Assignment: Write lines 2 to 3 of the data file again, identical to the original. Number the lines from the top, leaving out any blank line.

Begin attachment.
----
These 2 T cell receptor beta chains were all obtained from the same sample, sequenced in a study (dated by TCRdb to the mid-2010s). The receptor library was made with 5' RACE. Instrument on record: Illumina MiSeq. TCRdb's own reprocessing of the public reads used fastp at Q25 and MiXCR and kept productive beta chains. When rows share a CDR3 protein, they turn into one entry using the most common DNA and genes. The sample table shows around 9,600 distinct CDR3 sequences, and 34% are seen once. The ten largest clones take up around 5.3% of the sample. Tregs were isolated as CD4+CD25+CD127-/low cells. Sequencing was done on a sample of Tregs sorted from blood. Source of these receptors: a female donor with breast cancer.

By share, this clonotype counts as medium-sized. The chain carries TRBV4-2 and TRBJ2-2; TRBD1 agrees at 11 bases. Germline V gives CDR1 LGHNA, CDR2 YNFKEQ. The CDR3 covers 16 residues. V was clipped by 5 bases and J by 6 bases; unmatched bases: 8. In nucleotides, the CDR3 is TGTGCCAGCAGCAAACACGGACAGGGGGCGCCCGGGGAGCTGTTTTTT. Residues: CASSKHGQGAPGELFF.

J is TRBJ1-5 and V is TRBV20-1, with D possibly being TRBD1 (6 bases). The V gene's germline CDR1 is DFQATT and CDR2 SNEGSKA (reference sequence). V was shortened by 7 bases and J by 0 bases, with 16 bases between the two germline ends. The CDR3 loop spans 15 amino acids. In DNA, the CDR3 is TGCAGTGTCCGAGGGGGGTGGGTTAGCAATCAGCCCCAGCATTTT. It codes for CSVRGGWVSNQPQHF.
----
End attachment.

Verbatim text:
By share, this clonotype counts as medium-sized. The chain carries TRBV4-2 and TRBJ2-2; TRBD1 agrees at 11 bases. Germline V gives CDR1 LGHNA, CDR2 YNFKEQ. The CDR3 covers 16 residues. V was clipped by 5 bases and J by 6 bases; unmatched bases: 8. In nucleotides, the CDR3 is TGTGCCAGCAGCAAACACGGACAGGGGGCGCCCGGGGAGCTGTTTTTT. Residues: CASSKHGQGAPGELFF.

J is TRBJ1-5 and V is TRBV20-1, with D possibly being TRBD1 (6 bases). The V gene's germline CDR1 is DFQATT and CDR2 SNEGSKA (reference sequence). V was shortened by 7 bases and J by 0 bases, with 16 bases between the two germline ends. The CDR3 loop spans 15 amino acids. In DNA, the CDR3 is TGCAGTGTCCGAGGGGGGTGGGTTAGCAATCAGCCCCAGCATTTT. It codes for CSVRGGWVSNQPQHF.